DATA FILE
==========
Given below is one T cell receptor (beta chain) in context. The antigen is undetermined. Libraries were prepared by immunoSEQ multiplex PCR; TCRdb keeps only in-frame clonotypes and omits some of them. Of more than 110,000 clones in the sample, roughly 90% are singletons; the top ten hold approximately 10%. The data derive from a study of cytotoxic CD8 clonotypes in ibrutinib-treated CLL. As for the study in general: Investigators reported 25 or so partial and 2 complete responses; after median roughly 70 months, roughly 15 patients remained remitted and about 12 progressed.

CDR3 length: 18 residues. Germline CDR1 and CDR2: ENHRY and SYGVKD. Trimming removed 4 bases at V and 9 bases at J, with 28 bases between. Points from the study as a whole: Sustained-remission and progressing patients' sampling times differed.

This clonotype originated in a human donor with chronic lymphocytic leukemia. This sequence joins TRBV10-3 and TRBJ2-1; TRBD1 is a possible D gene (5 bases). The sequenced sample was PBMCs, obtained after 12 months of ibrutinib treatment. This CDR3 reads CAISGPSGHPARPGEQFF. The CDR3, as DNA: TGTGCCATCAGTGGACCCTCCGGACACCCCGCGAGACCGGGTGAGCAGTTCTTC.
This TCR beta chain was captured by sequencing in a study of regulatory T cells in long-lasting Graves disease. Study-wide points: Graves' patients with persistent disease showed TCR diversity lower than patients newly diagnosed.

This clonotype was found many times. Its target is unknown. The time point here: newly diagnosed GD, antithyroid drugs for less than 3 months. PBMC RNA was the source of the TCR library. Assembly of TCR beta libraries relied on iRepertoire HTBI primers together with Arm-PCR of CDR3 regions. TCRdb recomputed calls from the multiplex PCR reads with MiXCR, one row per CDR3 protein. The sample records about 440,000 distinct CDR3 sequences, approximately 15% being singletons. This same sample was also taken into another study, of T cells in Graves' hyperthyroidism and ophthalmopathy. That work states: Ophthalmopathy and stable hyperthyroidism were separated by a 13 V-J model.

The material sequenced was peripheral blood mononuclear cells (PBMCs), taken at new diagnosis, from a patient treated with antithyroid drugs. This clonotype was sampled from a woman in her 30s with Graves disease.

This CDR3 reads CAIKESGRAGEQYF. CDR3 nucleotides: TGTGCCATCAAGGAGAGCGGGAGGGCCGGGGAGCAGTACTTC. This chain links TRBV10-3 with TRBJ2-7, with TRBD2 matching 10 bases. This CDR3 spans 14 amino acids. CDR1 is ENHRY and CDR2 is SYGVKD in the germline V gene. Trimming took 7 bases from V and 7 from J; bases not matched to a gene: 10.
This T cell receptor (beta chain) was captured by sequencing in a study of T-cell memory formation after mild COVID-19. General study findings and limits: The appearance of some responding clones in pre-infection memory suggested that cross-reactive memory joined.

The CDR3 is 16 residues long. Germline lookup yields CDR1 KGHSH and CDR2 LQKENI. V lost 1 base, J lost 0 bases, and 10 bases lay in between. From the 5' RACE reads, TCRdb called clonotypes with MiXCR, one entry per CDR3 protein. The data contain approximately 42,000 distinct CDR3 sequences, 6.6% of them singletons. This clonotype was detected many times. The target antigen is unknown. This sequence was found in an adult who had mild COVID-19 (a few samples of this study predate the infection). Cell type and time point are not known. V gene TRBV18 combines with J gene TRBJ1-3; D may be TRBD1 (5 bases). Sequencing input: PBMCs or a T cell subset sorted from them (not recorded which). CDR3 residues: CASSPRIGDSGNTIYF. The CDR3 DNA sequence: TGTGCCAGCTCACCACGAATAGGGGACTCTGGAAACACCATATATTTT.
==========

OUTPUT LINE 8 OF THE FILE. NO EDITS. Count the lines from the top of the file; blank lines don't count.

This T cell receptor (beta chain) was captured by sequencing in a study of T-cell memory formation after mild COVID-19. General study findings and limits: The appearance of some responding clones in pre-infection memory suggested that cross-reactive memory joined.